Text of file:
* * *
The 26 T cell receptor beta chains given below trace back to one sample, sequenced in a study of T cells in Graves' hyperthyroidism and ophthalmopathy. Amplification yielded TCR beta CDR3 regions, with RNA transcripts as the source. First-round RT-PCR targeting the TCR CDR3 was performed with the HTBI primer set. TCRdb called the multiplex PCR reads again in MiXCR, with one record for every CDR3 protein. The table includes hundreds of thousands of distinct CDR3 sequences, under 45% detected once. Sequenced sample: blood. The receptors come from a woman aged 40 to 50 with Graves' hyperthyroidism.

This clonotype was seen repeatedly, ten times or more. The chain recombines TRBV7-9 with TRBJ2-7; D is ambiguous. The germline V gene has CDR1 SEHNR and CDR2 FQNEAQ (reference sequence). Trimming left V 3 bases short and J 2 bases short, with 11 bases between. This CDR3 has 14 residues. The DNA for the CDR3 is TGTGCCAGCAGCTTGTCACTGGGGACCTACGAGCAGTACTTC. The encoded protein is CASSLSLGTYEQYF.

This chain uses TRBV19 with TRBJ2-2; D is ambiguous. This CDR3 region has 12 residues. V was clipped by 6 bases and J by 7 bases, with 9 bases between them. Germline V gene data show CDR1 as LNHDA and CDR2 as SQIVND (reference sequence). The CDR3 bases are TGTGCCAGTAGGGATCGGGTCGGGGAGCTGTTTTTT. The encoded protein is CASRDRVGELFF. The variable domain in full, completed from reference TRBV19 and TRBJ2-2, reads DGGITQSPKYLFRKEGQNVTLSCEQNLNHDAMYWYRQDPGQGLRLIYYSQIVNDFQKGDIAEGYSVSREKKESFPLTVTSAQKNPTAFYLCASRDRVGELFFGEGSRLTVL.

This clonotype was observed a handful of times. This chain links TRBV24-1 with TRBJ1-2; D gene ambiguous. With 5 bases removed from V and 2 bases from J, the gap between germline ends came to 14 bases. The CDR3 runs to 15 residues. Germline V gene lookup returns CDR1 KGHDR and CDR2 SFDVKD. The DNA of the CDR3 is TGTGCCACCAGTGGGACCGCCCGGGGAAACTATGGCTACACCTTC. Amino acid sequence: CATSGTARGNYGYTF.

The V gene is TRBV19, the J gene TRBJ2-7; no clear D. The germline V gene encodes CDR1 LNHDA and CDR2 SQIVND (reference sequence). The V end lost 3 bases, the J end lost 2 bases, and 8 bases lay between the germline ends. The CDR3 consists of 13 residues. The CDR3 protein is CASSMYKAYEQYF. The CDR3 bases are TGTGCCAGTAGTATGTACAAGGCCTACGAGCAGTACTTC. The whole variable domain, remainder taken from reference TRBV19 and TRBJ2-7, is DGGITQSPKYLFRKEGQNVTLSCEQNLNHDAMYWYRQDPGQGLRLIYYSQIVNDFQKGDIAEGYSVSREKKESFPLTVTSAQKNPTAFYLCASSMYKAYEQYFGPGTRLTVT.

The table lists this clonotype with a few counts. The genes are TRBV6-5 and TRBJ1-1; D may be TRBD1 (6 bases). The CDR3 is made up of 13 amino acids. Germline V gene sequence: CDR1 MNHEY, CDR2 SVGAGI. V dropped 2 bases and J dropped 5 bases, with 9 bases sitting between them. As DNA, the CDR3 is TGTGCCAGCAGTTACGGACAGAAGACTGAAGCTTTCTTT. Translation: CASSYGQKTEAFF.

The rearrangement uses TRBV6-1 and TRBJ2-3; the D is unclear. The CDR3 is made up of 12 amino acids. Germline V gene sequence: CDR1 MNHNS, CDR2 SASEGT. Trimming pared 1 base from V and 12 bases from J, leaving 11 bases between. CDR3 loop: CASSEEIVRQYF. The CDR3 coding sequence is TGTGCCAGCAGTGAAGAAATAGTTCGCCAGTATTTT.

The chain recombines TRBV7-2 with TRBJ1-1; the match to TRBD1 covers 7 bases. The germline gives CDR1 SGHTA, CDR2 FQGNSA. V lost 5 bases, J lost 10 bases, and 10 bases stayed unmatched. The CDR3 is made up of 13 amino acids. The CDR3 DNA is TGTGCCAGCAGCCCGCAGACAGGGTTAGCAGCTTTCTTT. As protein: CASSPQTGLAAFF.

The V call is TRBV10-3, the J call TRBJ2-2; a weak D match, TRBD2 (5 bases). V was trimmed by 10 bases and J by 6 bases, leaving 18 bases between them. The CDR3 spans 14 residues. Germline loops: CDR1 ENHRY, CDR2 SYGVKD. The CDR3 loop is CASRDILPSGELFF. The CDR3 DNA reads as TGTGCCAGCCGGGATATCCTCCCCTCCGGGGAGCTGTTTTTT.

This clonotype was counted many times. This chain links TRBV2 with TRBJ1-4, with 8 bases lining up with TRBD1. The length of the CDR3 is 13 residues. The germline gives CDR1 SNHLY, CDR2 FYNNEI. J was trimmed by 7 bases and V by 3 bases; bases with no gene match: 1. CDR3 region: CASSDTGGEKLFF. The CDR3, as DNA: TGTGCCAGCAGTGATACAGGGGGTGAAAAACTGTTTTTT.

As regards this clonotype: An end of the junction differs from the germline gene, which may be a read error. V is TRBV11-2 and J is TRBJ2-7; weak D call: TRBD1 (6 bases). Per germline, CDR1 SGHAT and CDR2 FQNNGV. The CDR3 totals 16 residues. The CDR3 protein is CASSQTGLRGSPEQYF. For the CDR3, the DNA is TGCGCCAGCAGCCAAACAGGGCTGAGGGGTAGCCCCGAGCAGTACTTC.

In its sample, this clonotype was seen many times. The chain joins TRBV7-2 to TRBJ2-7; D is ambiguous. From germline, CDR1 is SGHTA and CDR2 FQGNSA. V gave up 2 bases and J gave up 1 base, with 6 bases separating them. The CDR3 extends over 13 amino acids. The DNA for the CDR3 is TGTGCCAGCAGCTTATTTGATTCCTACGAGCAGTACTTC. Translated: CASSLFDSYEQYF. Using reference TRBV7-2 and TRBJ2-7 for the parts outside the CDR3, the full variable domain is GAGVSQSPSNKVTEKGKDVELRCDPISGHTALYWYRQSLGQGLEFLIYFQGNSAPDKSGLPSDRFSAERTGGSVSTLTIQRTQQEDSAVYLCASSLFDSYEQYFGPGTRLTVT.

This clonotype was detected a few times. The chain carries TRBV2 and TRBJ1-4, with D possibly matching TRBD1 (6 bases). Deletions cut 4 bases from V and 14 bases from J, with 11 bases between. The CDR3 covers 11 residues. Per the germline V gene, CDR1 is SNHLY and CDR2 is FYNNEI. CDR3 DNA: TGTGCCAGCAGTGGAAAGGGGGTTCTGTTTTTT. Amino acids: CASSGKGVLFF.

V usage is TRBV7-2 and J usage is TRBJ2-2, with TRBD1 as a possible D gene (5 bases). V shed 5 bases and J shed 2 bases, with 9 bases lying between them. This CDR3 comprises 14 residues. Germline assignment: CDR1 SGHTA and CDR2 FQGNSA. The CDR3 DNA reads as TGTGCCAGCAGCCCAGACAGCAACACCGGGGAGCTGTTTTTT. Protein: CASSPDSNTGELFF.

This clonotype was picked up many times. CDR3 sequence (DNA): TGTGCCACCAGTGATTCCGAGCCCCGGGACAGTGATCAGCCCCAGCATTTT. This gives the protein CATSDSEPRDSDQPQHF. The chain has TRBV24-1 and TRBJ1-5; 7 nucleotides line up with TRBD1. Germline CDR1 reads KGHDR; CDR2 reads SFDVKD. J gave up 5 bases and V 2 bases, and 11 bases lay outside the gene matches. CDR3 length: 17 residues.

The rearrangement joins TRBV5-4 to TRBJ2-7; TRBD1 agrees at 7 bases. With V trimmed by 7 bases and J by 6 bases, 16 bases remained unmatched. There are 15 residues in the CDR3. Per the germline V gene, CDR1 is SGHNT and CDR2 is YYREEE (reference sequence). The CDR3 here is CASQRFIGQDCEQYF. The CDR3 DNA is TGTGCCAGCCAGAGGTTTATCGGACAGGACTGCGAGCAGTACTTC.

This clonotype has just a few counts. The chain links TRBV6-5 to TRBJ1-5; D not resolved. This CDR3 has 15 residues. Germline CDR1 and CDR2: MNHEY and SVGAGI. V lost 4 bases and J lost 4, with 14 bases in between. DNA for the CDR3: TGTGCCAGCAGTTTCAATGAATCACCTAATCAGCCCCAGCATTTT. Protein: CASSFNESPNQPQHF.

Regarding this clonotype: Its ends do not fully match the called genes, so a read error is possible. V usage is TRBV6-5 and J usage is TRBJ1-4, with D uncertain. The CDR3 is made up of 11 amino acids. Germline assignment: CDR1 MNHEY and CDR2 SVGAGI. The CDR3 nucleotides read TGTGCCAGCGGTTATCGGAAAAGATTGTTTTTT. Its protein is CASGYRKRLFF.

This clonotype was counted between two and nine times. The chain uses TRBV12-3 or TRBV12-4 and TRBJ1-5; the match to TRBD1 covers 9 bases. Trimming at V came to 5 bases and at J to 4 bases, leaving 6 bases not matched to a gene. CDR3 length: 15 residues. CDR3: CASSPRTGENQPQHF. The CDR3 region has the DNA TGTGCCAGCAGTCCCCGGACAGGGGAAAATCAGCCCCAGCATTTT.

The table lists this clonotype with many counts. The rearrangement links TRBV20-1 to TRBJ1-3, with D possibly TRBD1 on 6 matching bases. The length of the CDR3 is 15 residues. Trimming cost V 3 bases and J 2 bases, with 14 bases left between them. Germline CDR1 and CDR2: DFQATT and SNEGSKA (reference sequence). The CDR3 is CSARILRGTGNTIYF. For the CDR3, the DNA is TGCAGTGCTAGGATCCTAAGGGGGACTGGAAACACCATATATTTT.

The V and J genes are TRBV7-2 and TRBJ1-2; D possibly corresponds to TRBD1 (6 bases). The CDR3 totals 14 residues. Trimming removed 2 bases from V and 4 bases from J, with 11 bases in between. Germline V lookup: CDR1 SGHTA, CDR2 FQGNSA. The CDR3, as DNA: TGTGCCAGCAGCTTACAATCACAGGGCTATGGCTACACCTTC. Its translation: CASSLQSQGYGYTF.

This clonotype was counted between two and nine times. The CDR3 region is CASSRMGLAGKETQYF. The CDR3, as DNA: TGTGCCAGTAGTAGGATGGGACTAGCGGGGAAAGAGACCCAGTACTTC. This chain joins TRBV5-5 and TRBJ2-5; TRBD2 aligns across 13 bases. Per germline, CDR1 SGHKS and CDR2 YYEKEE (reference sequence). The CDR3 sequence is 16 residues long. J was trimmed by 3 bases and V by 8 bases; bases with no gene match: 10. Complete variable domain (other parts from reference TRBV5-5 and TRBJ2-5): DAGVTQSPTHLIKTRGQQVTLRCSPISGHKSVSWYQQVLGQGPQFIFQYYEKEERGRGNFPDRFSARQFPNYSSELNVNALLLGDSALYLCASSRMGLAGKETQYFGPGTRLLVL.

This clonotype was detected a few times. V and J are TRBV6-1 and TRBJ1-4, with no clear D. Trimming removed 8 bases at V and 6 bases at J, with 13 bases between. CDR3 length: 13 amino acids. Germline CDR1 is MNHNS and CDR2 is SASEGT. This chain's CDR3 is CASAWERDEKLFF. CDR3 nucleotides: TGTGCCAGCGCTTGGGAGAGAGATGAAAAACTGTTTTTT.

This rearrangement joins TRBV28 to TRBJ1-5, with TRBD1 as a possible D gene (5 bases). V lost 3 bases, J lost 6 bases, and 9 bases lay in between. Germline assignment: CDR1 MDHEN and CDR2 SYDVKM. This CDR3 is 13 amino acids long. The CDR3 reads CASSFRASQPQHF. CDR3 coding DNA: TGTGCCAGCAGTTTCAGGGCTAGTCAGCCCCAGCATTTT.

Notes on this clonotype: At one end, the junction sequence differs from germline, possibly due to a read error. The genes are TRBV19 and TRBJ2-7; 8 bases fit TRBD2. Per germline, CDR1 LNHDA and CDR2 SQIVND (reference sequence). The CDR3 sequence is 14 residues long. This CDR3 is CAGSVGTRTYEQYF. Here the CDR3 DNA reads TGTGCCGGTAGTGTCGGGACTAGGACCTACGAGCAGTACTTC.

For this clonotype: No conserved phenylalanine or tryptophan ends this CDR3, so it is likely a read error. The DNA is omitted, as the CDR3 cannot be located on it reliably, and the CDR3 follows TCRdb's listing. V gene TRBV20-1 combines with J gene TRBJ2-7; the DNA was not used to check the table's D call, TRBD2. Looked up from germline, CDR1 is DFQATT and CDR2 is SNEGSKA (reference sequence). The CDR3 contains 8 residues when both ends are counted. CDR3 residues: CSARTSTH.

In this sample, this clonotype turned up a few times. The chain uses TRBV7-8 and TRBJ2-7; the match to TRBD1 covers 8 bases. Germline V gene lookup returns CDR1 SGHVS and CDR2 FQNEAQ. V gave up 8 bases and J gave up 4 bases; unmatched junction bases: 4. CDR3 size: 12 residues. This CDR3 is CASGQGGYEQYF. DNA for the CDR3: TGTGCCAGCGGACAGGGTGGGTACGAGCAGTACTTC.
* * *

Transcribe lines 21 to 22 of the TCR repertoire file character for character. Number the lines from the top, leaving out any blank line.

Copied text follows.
The V and J genes are TRBV7-2 and TRBJ1-2; D possibly corresponds to TRBD1 (6 bases). The CDR3 totals 14 residues. Trimming removed 2 bases from V and 4 bases from J, with 11 bases in between. Germline V lookup: CDR1 SGHTA, CDR2 FQGNSA. The CDR3, as DNA: TGTGCCAGCAGCTTACAATCACAGGGCTATGGCTACACCTTC. Its translation: CASSLQSQGYGYTF.

This clonotype was counted between two and nine times. The CDR3 region is CASSRMGLAGKETQYF. The CDR3, as DNA: TGTGCCAGTAGTAGGATGGGACTAGCGGGGAAAGAGACCCAGTACTTC. This chain joins TRBV5-5 and TRBJ2-5; TRBD2 aligns across 13 bases. Per germline, CDR1 SGHKS and CDR2 YYEKEE (reference sequence). The CDR3 sequence is 16 residues long. J was trimmed by 3 bases and V by 8 bases; bases with no gene match: 10. Complete variable domain (other parts from reference TRBV5-5 and TRBJ2-5): DAGVTQSPTHLIKTRGQQVTLRCSPISGHKSVSWYQQVLGQGPQFIFQYYEKEERGRGNFPDRFSARQFPNYSSELNVNALLLGDSALYLCASSRMGLAGKETQYFGPGTRLLVL.